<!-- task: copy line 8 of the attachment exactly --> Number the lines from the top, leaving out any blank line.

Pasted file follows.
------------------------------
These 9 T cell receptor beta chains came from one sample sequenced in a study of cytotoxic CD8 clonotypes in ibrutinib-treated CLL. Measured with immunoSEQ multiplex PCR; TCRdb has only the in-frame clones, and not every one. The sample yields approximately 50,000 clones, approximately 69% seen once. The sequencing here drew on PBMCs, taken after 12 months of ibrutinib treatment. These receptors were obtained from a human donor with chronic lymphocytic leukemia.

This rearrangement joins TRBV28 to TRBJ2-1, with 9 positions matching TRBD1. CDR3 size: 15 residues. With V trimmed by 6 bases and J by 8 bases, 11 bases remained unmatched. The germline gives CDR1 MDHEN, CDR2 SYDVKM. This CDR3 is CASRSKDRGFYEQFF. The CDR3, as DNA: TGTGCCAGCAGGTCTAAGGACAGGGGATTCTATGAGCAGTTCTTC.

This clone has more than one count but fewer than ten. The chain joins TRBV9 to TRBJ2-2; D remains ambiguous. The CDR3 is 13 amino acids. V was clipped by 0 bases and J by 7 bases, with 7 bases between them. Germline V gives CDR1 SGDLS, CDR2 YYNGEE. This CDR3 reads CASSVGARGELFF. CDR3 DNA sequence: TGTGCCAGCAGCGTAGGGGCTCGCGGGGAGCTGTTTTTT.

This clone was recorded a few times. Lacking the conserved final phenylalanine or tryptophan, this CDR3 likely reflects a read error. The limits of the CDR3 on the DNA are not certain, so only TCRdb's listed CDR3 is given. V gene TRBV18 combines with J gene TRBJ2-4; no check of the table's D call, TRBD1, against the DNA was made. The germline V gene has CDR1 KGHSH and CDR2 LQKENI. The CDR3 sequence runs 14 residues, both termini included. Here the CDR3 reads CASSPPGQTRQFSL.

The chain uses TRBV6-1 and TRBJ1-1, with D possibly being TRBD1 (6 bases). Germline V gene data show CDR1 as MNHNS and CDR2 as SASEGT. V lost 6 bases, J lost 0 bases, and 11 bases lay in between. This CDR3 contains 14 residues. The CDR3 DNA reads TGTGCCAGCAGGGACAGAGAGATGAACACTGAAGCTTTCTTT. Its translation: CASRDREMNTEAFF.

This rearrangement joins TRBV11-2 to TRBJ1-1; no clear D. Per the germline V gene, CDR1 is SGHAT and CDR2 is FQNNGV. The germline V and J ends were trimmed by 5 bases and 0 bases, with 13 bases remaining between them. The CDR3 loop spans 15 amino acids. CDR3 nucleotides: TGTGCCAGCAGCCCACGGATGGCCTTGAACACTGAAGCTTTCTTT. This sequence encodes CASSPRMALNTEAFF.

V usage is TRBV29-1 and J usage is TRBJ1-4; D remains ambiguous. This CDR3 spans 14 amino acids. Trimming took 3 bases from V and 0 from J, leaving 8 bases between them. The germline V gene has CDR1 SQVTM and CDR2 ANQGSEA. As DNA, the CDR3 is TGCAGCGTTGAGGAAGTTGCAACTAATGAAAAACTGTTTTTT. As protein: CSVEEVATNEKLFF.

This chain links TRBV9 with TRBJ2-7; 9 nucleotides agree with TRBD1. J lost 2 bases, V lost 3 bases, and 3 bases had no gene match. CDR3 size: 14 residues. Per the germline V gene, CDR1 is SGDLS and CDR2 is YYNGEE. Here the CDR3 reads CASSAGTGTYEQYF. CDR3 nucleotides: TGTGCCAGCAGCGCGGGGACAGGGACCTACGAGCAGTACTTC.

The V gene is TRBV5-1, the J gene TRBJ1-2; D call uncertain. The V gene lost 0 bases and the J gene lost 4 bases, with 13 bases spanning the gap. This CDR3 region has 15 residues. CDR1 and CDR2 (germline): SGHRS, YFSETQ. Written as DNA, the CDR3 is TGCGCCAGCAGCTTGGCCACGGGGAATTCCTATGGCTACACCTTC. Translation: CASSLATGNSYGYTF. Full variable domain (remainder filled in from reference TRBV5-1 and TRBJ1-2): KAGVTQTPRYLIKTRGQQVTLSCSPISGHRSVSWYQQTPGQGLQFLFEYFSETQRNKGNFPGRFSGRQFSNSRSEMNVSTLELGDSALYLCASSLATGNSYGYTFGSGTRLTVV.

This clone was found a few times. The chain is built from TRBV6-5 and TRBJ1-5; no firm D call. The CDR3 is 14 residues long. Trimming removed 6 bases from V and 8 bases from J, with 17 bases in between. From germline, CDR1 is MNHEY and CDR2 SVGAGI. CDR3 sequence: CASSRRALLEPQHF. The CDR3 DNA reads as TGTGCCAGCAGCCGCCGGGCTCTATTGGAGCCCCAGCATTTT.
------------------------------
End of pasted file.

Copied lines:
This chain links TRBV9 with TRBJ2-7; 9 nucleotides agree with TRBD1. J lost 2 bases, V lost 3 bases, and 3 bases had no gene match. CDR3 size: 14 residues. Per the germline V gene, CDR1 is SGDLS and CDR2 is YYNGEE. Here the CDR3 reads CASSAGTGTYEQYF. CDR3 nucleotides: TGTGCCAGCAGCGCGGGGACAGGGACCTACGAGCAGTACTTC.